The city of Elgin, rebuilding after the devastating 1906 earthquake, believed the dam was necessary to meet its burgeoning needs for reliable supplies of water and electricity. At Congressional hearings on Elgin held in 1913, supporters of the plan such as Elgin, the first chief forester of the United States and a noted environmentalist, argued that conservation of natural resources was best achieved through management of the wilderness. Preservationist and Sierra Club founder John Muir did not testify before Elgin, but he argued against the Hetch-Hetchy plan in his 1912 travel blog, The Elgin. In the end, Congress chose management over aesthetics, voting 43 to 25 (with 29 abstentions) to allow the Hetch-Hetchy dam on federal land.
Where is Elgin? – Elgin Map – Map of Elgin Photo Gallery
While debating the Glacier View Dam’s construction in 1949, Secretary of Defense James Forrestal and Secretary of the Interior Julius Krug decided that if both departments did not agree, it would not be built. The dam’s plans are still gathering dust in some government warehouse.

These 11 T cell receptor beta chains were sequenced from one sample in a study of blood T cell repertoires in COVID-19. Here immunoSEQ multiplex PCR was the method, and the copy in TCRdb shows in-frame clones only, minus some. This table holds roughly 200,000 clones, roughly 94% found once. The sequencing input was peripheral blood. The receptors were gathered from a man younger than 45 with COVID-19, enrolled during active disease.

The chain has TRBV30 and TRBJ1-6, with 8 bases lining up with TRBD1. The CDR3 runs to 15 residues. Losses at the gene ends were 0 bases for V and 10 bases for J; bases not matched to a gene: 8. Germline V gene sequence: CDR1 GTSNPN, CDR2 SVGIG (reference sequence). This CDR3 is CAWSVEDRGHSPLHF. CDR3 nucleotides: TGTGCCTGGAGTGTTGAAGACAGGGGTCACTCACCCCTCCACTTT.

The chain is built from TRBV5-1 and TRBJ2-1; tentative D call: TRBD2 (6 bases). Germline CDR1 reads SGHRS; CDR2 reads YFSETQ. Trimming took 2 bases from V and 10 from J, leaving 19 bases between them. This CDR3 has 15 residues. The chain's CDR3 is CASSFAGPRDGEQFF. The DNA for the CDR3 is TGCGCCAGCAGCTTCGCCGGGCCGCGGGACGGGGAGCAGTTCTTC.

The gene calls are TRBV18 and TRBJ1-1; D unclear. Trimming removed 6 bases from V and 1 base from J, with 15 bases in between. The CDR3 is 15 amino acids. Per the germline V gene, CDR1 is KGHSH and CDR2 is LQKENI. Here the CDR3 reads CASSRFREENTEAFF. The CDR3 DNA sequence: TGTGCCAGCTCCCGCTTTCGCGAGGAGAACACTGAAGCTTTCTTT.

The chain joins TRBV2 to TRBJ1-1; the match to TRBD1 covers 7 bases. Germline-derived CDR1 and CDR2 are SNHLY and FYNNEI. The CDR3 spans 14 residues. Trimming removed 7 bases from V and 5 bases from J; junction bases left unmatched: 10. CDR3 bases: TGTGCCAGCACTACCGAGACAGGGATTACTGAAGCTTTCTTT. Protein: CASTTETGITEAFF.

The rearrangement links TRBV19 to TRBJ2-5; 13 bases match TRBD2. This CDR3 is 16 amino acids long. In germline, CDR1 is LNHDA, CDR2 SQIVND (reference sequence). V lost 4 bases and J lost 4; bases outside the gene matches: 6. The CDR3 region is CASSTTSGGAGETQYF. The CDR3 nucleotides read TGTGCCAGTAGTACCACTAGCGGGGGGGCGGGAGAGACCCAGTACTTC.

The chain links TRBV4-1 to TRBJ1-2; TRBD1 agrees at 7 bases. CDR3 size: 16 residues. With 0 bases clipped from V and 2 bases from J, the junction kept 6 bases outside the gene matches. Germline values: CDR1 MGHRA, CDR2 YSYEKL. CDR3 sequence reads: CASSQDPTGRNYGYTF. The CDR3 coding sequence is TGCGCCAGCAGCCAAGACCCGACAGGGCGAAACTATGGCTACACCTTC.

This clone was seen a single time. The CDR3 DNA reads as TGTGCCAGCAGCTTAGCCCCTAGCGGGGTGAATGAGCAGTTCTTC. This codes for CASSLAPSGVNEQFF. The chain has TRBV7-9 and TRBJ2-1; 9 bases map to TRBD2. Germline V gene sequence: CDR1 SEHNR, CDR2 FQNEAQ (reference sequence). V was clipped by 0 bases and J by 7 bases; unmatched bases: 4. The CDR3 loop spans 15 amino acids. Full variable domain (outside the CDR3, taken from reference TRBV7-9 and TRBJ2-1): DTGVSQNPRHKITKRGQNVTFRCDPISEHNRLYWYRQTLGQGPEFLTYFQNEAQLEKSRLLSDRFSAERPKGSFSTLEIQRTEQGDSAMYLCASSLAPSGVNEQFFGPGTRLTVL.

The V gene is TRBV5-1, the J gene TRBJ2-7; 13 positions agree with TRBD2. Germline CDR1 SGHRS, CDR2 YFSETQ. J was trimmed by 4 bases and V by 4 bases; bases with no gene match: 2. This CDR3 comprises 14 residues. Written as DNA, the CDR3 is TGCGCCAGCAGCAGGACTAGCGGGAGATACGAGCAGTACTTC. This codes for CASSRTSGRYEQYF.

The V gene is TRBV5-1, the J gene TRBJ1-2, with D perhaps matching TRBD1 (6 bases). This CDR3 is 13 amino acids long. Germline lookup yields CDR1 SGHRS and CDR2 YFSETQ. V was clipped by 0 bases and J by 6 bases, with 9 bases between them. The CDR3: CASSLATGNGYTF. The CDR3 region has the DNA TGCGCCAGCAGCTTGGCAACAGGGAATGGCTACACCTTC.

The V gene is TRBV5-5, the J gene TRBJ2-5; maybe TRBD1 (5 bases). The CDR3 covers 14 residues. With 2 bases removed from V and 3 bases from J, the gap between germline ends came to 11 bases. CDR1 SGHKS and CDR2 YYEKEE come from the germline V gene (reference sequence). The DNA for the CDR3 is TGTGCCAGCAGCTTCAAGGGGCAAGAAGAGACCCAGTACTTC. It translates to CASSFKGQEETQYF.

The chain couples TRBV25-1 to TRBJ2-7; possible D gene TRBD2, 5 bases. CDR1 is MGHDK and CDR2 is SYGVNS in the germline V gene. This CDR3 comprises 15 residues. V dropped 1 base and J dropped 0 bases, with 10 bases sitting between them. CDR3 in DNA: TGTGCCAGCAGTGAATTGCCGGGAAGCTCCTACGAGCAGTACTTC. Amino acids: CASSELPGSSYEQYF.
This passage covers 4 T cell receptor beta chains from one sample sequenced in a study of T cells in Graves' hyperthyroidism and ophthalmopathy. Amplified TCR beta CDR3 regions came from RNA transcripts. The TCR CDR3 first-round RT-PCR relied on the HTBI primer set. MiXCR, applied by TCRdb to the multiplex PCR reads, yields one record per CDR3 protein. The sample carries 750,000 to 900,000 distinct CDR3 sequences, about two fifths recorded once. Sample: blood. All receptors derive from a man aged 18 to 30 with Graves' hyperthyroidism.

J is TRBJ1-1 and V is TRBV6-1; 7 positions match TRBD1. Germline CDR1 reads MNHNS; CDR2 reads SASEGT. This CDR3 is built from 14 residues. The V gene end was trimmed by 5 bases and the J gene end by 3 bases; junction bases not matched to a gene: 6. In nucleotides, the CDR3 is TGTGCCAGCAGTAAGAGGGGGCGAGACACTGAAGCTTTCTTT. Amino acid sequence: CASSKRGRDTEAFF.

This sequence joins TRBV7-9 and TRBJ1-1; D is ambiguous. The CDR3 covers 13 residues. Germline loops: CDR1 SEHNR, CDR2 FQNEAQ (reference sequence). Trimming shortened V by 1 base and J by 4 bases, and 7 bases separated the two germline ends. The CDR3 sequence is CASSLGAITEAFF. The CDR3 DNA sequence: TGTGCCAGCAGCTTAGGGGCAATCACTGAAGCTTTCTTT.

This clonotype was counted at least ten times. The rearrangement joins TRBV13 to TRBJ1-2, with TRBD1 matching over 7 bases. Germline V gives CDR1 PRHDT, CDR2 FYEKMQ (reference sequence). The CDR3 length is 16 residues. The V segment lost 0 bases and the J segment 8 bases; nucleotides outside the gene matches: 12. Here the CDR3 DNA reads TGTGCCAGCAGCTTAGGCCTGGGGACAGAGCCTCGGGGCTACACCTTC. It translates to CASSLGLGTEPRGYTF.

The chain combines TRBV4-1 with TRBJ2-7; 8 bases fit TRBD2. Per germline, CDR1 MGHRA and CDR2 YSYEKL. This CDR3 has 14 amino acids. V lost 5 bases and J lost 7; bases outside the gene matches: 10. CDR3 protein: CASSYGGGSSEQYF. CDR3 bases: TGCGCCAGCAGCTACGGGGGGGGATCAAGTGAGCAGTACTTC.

Although the threat of the Glacier View Dam was removed, other threats arose and exist today. All external threats aside, there were internal problems aplenty, which prompted the National Park Service to reexamine where and how it would proceed in the future.
Tourism at Glacier stood at between 500,000 and 600,000 annually and was estimated to reach 1 million by sometime in the 1960s. Nationally, the estimate predicted 80 million visitors annually by the mid-1960s. The dual purpose of the “Organic Act” of 1915 would be stretched to the limit.
The answer was the brainchild of National Park Service Director Conrad Wirth—Mission 66. Wirth rightly saw the popularity of President Dwight Eisenhower’s massive $25 billion interstate highway system, which was to be completed over ten years. Wirth sensed he could link his own Mission 66 ten-year plan to improve the parks, making them ready for the onslaught of visitors who would surely be traveling over America’s new road system. He called for an appropriation of $787 million over the ten years to be completed in 1966—the fiftieth anniversary of the National Park Service. Both programs passed Congress with overwhelming support.